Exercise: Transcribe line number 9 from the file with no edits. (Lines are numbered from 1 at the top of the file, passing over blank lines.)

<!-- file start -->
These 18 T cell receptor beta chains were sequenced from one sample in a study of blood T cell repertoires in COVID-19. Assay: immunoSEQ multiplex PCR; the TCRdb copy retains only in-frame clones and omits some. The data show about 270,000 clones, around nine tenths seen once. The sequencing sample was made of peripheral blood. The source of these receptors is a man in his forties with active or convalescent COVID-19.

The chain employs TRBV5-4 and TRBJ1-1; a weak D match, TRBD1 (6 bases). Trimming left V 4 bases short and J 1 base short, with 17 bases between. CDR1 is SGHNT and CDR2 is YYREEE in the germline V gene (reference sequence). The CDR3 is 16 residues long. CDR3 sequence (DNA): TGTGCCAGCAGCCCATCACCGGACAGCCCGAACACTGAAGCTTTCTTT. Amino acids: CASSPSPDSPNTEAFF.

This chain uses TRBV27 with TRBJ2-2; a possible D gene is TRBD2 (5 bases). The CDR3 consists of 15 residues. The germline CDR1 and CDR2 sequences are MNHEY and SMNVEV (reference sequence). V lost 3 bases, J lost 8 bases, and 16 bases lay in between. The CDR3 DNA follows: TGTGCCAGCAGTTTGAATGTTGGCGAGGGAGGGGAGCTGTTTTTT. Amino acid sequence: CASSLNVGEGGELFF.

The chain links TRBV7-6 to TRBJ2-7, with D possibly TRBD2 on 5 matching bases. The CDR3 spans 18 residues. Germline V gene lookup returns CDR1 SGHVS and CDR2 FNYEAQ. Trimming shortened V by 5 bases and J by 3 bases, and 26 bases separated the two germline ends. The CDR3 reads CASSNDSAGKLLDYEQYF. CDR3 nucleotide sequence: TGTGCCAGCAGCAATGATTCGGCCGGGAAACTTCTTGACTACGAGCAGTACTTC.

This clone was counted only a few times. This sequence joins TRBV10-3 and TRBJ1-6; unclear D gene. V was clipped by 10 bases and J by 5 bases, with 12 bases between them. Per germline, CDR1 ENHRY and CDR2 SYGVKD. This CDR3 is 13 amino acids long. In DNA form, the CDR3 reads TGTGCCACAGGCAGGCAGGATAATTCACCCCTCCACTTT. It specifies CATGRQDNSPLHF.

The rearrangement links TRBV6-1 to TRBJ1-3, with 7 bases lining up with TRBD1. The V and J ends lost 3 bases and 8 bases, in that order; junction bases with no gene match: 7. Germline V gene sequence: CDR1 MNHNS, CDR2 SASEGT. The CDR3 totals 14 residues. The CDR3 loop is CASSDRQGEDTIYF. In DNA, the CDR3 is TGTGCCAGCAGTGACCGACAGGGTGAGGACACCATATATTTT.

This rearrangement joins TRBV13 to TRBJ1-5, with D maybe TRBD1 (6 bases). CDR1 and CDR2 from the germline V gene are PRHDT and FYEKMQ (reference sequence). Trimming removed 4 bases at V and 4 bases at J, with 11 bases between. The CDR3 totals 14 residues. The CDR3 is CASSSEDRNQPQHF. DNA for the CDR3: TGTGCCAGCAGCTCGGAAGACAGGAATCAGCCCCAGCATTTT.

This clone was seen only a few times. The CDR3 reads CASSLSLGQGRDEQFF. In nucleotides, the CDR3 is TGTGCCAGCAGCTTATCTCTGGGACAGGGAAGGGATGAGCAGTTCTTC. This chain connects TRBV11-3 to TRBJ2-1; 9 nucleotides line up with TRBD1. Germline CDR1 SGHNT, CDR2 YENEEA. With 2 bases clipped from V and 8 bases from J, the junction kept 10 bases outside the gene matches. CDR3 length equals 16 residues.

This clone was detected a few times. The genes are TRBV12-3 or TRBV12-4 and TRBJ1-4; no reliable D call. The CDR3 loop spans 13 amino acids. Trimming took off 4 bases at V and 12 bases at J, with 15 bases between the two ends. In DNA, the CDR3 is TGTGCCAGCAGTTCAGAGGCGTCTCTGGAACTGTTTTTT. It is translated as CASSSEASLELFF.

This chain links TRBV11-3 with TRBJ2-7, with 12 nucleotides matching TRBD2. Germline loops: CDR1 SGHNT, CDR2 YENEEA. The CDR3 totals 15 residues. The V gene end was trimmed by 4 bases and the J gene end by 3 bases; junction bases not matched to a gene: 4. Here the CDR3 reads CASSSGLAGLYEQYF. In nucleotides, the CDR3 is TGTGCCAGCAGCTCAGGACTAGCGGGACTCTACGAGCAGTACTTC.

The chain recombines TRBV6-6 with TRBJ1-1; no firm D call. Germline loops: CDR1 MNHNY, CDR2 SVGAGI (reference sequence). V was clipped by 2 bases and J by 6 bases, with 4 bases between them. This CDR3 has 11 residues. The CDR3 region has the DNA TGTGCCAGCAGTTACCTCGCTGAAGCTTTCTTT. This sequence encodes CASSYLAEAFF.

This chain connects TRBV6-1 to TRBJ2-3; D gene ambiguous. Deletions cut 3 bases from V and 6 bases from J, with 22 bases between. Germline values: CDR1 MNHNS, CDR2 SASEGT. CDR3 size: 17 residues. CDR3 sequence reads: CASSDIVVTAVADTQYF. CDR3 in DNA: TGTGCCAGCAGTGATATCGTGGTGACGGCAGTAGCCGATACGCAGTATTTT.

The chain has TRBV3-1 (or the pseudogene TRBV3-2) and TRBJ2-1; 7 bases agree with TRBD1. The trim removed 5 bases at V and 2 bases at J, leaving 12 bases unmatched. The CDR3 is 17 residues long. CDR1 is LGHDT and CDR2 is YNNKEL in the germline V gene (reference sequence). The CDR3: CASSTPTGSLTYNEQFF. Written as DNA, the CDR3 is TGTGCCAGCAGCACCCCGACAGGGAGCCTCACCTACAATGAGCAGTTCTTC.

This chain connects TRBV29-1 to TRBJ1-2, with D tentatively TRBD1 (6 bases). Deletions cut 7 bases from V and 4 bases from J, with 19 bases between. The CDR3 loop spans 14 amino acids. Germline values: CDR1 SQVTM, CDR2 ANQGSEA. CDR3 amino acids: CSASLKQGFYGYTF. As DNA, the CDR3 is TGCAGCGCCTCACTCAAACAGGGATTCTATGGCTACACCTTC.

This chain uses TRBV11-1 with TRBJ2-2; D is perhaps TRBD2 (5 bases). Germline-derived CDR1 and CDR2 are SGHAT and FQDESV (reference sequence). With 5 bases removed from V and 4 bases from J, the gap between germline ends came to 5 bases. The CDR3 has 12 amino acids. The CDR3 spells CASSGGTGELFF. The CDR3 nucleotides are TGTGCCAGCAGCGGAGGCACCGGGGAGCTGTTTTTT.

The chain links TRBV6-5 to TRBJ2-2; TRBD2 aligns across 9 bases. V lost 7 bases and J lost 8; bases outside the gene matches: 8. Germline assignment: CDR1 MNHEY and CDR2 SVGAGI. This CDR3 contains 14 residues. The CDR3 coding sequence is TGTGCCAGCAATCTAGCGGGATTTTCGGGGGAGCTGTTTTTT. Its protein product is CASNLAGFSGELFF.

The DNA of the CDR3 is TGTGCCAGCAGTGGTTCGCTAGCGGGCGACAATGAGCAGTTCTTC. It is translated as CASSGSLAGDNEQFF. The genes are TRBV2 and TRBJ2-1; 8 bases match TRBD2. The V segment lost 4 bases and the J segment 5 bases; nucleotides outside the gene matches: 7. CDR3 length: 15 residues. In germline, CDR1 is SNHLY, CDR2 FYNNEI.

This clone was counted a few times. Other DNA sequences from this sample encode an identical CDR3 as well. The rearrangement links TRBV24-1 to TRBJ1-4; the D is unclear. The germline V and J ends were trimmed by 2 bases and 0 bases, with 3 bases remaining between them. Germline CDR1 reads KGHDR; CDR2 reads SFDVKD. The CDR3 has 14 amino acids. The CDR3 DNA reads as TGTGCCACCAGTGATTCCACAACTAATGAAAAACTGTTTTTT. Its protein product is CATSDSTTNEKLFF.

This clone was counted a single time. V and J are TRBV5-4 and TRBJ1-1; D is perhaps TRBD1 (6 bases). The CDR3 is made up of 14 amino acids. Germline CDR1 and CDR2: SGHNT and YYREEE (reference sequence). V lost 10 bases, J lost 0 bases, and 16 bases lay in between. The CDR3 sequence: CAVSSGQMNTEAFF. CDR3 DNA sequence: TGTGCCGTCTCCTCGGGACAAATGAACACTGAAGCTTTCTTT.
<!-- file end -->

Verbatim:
This clone was detected a few times. The genes are TRBV12-3 or TRBV12-4 and TRBJ1-4; no reliable D call. The CDR3 loop spans 13 amino acids. Trimming took off 4 bases at V and 12 bases at J, with 15 bases between the two ends. In DNA, the CDR3 is TGTGCCAGCAGTTCAGAGGCGTCTCTGGAACTGTTTTTT. It is translated as CASSSEASLELFF.